I’m finding ‘post-mum life’ really, really strange. For years, I’ve been convinced that I would, in her stubbornness to deny her own God’s allotment of ‘three score years and ten’, be trapped here looking after her until I was driven totally, completely and utterly insane (and then, in all likelihood, be carted off to the funny farm). At times, I even thought she might outlive me. Now that she has shuffled off the mortal coil, gone to join the bleeding choir invisibule and is pushing up the daisies, I am, at last, finally free. And pondering what to do without having to constantly consider Mum is not something I’ve spent any time doing. At all. It’s an intensely odd feeling. I feel a little like Howard Wolowitz from the Big Bang Theory, as he prepares himself mentally for his trip to the International Space Station…

The Big Bang Theory – Howard goes to space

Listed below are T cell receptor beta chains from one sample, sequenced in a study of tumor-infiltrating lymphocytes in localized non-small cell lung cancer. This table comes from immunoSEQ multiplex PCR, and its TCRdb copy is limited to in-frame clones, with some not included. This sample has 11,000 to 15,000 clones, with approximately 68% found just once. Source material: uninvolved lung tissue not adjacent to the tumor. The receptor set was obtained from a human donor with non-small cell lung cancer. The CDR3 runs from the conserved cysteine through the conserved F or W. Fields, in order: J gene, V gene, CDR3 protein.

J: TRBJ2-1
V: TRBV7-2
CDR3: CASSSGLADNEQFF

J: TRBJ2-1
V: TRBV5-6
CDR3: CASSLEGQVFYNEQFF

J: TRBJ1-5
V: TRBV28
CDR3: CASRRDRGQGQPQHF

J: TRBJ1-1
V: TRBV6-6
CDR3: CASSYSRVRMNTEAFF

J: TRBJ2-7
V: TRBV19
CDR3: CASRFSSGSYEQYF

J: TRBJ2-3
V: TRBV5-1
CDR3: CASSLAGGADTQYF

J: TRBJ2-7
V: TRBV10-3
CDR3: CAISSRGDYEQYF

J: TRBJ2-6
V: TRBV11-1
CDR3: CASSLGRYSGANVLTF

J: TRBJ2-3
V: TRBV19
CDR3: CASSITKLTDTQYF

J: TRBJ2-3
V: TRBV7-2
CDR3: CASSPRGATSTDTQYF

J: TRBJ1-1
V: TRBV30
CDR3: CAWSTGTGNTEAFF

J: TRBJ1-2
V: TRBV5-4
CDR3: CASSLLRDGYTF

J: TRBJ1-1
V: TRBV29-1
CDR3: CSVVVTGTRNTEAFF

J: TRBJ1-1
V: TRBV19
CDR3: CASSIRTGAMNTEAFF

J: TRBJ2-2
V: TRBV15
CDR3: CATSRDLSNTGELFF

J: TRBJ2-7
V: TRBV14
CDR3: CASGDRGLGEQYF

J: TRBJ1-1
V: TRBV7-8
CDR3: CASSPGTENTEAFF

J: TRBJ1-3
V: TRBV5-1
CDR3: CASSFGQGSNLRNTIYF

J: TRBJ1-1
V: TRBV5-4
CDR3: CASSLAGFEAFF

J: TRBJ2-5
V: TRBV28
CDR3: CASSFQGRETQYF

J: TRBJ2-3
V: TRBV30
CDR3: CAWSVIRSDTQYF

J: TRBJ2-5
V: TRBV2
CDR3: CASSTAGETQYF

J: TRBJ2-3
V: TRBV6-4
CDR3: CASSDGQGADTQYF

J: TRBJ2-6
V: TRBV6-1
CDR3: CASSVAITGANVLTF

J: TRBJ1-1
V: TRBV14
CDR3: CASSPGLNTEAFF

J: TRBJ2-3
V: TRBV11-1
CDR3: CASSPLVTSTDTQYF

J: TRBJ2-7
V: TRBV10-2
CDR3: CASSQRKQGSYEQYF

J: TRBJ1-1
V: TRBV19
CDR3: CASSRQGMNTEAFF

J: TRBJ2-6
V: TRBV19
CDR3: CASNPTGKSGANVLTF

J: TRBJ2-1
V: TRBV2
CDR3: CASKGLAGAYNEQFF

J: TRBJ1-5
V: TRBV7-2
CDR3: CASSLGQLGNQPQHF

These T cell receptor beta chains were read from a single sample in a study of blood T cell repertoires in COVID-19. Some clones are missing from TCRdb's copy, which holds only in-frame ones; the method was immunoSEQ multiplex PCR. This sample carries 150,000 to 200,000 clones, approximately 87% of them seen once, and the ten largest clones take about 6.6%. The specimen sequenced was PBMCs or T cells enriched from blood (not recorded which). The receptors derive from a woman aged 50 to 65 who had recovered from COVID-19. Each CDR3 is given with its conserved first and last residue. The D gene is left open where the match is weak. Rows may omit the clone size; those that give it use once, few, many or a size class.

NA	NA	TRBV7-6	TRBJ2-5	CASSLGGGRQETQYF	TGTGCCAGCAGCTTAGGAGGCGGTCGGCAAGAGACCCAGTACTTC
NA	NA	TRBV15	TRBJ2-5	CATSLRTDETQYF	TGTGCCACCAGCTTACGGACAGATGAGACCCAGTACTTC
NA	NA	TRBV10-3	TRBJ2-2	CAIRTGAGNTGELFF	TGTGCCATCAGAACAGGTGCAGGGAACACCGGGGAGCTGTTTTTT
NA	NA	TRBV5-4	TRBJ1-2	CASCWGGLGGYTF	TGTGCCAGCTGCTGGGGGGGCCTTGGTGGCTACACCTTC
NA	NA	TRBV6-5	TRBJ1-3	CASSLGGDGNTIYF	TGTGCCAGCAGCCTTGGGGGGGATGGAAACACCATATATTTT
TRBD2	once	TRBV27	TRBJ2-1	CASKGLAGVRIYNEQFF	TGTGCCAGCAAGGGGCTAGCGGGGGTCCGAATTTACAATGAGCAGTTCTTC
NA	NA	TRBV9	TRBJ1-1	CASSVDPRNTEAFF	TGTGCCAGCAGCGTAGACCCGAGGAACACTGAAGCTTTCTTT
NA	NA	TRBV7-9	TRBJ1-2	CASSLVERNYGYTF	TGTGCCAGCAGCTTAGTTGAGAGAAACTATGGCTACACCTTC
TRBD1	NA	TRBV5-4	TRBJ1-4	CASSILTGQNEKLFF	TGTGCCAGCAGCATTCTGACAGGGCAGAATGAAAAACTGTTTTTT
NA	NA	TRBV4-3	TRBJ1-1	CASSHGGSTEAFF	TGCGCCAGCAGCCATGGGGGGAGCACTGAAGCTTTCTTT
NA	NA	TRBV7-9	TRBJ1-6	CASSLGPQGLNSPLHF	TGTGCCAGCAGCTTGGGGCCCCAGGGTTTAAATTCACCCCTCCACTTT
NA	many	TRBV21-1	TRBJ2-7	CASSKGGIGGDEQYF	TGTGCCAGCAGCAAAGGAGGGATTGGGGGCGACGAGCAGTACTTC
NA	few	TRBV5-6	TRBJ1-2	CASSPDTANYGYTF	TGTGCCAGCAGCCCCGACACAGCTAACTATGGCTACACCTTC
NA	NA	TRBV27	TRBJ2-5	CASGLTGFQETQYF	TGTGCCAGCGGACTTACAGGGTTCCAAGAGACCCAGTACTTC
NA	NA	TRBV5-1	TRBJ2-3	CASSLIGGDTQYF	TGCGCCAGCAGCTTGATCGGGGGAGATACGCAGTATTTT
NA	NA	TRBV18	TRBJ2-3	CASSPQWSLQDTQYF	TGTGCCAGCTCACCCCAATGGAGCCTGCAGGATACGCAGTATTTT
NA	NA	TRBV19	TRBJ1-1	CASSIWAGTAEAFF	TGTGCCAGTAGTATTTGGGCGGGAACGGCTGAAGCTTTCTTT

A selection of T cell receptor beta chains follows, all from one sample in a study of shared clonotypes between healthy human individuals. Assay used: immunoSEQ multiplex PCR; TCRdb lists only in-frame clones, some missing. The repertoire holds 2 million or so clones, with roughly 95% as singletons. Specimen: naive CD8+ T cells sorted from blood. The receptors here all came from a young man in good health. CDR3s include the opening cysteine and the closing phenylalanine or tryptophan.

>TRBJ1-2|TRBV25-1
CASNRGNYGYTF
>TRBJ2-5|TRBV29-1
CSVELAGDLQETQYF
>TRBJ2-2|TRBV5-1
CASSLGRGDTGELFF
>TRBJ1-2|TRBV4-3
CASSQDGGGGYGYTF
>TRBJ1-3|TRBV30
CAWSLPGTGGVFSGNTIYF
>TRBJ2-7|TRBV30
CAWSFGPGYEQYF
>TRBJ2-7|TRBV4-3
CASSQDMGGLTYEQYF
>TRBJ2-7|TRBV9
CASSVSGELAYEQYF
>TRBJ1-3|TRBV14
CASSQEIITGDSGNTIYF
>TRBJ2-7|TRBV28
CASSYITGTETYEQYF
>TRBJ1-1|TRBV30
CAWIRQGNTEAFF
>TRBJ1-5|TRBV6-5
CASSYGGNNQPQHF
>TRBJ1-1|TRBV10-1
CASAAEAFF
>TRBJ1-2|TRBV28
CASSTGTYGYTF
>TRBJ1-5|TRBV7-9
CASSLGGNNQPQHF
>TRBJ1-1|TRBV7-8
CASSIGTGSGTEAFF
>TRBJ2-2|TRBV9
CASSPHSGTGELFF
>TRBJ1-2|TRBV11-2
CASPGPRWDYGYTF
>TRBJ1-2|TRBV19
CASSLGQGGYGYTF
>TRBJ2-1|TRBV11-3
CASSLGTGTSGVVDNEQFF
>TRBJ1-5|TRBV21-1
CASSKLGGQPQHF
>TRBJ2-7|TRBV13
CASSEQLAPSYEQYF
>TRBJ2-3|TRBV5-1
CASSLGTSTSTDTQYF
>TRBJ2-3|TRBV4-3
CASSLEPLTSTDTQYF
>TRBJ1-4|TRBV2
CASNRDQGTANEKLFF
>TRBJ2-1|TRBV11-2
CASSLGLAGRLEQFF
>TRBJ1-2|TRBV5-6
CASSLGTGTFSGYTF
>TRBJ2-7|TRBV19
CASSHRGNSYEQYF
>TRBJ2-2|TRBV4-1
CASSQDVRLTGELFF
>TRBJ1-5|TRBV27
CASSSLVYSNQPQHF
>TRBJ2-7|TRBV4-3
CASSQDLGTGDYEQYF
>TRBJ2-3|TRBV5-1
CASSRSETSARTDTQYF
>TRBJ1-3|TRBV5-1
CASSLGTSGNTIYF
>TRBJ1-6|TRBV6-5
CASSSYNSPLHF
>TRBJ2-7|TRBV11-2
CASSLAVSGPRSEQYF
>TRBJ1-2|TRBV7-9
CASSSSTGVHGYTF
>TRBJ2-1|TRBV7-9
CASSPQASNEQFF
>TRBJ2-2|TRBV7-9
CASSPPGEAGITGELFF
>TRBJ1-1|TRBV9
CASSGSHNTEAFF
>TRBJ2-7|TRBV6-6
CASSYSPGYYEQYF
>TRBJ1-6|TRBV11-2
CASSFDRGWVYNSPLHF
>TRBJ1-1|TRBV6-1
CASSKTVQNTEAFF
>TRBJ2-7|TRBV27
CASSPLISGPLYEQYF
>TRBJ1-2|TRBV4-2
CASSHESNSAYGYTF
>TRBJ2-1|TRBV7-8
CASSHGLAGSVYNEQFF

I hope to be able to resume normality soon. Perhaps I may have managed that by then, although it currently seems unlikely as that will entail determining what my ‘new normal’ actually looks like, and I’m still wrestling that into focus.

So, I thank you for your recent visits, likes and comments. I hope you’re well. Stay safe, and speak soon.

Best wishes,
peNdantry

About peNdantry

Phlyarologist (part-time) and pendant. Campaigner for action against anthropogenic global warming (AGW) and injustice in all its forms. Humanist, atheist, notoftenpist. Wannabe poet, writer and astronaut.